“Preservation of Religious Freedom Act” passes House, moves to Senate

April 10
  • The Preservation of Religious Freedom Act, which would prohibit the government from creating a law that would infringe on someone’s religious beliefs, passed the Kansas House with a vote of 89-27. The act would nullify the inclusion of sexual orientation and gender identity on the Lawrence anti-discrimination ordinance. The Kansas City Star reports that the bill will be sent to Senate and discussed in a committee today.
  • A bill presented to protect women from breast cancer is being stalled in the House after it was passed with unanimous support in the Senate in February. Midwest Democracy reports that the bill would require health professionals to inform women that cancer can go undetected during a mammogram; the aim is to lessen the risk of a missed cancer diagnosis.
  • Gov. Sam Brownback vetoed a bill that would require ex-barbers to take a licensing exam upon re-entering the profession after a two-year gap. The current law allows a three-year gap before an examination. The Topeka Capital-Journal reports that the bill was sent forth by the Board of Barbering as an intended safety measure, but Brownback said the measure was placing a government burden into economic activity.
  • U.S. Secretary of Agriculture Tom Vilsack announced that Western Plains, an ethanol plant in Oakley, Kan., would receive a $5 million grant from the USDA Rural Development’s Repowering Assistance Program. The funds will go toward improving the process of converting ethanol into fuel. The Lawrence Journal-World reports that the project will create 15 permanent jobs and 100 construction jobs.
  • University of Kansas Student Senate candidates will discuss their platforms and answer questions today in the Alderson room of the Kansas Union. The University Daily Kansan reported that no formal debates between KUnited and SPQR have been held for this election cycle. Elections will be held tomorrow and Thursday; polls are open from 8 a.m. to 4 p.m.

Organizations voice concerns about Kansas abortion bill

By Nikki Wentling

Pro-choice and Pro-life organizations unite in their disapproval of house bill 2598, which would impose new restrictions on abortion in Kansas. The bill is sponsored by the House Committee on Federal and State affairs, and would allow physicians to withhold information from patients in order to prevent them from seeking abortions. To hear reactions on this bill, click the link below.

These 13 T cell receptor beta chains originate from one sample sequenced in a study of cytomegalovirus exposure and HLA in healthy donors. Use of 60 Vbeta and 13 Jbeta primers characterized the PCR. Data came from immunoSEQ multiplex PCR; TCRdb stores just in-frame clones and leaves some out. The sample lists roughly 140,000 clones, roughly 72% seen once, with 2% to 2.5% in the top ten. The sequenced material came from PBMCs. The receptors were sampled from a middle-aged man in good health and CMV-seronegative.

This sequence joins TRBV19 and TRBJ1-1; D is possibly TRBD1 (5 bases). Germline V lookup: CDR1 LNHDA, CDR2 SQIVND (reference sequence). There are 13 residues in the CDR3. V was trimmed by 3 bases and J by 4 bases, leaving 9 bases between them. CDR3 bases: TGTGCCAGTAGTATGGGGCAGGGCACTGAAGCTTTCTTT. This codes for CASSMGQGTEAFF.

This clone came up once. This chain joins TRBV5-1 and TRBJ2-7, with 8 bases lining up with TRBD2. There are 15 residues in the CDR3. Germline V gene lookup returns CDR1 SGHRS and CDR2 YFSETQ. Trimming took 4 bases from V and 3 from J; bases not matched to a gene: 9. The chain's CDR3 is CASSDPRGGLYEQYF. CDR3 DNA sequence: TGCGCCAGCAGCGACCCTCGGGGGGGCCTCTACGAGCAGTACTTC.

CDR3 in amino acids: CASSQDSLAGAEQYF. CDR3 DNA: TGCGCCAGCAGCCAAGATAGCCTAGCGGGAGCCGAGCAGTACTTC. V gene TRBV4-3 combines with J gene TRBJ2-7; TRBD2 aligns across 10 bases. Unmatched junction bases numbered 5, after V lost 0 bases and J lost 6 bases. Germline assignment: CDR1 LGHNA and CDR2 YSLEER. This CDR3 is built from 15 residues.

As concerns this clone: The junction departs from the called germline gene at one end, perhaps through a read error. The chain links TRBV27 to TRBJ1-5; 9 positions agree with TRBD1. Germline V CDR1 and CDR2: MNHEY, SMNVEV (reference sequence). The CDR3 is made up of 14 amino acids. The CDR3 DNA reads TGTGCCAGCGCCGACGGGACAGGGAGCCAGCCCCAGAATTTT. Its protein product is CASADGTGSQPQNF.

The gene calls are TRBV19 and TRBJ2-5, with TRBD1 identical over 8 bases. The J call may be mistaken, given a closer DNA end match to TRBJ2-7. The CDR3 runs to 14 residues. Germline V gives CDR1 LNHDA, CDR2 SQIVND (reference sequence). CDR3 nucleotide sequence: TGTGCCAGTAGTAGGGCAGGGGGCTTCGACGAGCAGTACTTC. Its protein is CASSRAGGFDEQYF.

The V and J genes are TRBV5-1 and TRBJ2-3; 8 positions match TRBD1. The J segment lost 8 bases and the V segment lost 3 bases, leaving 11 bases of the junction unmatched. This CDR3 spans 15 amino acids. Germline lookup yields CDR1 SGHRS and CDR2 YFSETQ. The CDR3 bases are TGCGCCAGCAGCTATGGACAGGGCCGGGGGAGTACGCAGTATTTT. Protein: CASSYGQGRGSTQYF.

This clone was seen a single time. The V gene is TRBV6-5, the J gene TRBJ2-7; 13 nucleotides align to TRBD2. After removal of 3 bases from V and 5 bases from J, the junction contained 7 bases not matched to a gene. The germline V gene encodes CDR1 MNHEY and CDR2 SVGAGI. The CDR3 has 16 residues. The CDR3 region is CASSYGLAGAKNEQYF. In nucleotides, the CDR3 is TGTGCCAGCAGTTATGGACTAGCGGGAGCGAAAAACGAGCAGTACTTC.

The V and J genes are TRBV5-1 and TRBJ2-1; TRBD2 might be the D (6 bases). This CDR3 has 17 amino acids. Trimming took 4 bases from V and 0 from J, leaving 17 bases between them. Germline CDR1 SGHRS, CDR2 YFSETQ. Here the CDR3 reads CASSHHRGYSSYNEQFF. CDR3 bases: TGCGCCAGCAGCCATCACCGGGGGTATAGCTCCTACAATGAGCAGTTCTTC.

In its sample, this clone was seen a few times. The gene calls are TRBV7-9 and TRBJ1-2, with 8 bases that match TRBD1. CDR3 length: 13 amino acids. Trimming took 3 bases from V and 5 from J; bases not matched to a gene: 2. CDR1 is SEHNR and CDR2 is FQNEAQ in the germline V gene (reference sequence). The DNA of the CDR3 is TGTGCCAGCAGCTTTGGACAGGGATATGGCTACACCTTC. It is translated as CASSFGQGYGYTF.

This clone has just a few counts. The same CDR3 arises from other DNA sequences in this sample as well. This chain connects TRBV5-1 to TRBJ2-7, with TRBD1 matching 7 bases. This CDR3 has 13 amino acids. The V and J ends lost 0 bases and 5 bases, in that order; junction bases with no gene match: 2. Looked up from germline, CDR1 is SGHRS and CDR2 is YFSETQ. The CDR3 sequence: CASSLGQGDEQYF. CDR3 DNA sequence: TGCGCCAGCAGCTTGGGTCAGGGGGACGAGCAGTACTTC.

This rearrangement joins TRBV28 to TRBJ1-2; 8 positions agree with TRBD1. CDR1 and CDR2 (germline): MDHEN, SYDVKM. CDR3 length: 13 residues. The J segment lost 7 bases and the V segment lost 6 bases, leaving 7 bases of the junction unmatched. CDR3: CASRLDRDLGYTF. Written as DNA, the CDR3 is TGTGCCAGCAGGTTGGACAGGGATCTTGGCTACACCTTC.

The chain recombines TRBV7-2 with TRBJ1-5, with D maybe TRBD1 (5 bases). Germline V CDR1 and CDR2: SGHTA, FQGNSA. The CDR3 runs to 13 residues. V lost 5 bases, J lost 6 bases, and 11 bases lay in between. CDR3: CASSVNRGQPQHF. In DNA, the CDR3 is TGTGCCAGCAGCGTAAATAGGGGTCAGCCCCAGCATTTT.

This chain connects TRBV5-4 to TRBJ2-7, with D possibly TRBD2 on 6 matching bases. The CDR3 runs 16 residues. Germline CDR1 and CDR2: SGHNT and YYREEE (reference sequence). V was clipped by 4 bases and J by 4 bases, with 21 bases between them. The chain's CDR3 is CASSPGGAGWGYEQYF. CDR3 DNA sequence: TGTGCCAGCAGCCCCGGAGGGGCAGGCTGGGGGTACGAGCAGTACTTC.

Listen to the story

Transcript:

Nikki Wentling: This is Capital Connections; I’m Nikki Wentling

Both pro-life and pro-choice organizations spoke out against a bill this week that would allow physicians to withhold information from their patients in order to prevent them from seeking abortions.

The Kansas House Committee on Federal and State Affairs is sponsoring the bill, which also prevents women from having an abortion based on gender of the fetus. The committee closed the hearing on the bill Wednesday, but it will reopen at a later date.

Organizations like Planned Parenthood and Kansas NOW are against the bill, and pro-life institutions have also expressed their disapproval. Sarah Campbell, director of Lawrence’s Christian-based Pregnancy Care Center, says the proposed restrictions would take away a women’s right to make an informed decision.

Sarah Campbell, Pregnancy Care Center Director: Our job is to empower women with all of the information we that we can possibly give them to make a right decision.

Nikki Wentling: This is one of three bills currently in the house that would restrict abortion in the state of Kansas. According to politicalfiber.com, the Kansas legislature considered 13 anti-abortion bills in 2011 and passed five of them. The reproductive justice coordinator for the commission on the status of women Amanda Schulze thinks legislators sponsor these bills to wear down pro-choice lobbyists.

Amanda Schulze, Reproductive Justice Coordinator: The way that anti-abortion activists work is they have a lot more money and resources than we do so they will try and push a lot of bills that are kind of silly.

Nikki Wentling: Campbell thinks the issue of abortion has always been important in the state of Kansas. She says the issue has become more pronounced since the election of Governor Sam Brownback in 2010.

Sarah Campbell: Sibelius that left, you know she was very passionate on the other side of the issue and so I think it just fired up the base of the opposition and when that shift happened in 2010 it was really a priority for the people that got in there.

Nikki Wentling: Shulze encourages students to discuss the issue of abortion. She says the bill should be discussed amongst those whom it will affect, and not be in the hands of male politicians.

Amanda Schulze: It’s not affecting a 50-year-old congressman. It’s affecting us girls, in college, at a reproductive age.

Nikki Wentling: Vice President for the commission on the status of women Haley Miller thinks the proposed bill is a scare tactic, and immoral.

Haley Miller, Vice President of the Commission on the Status of Women: It’s when you start telling lies to women who want this procedure that’s when it becomes an issue.

Nikki Wentling: This is Nikki Wentling reporting for Capital Connections, nwentling.wordpress.com.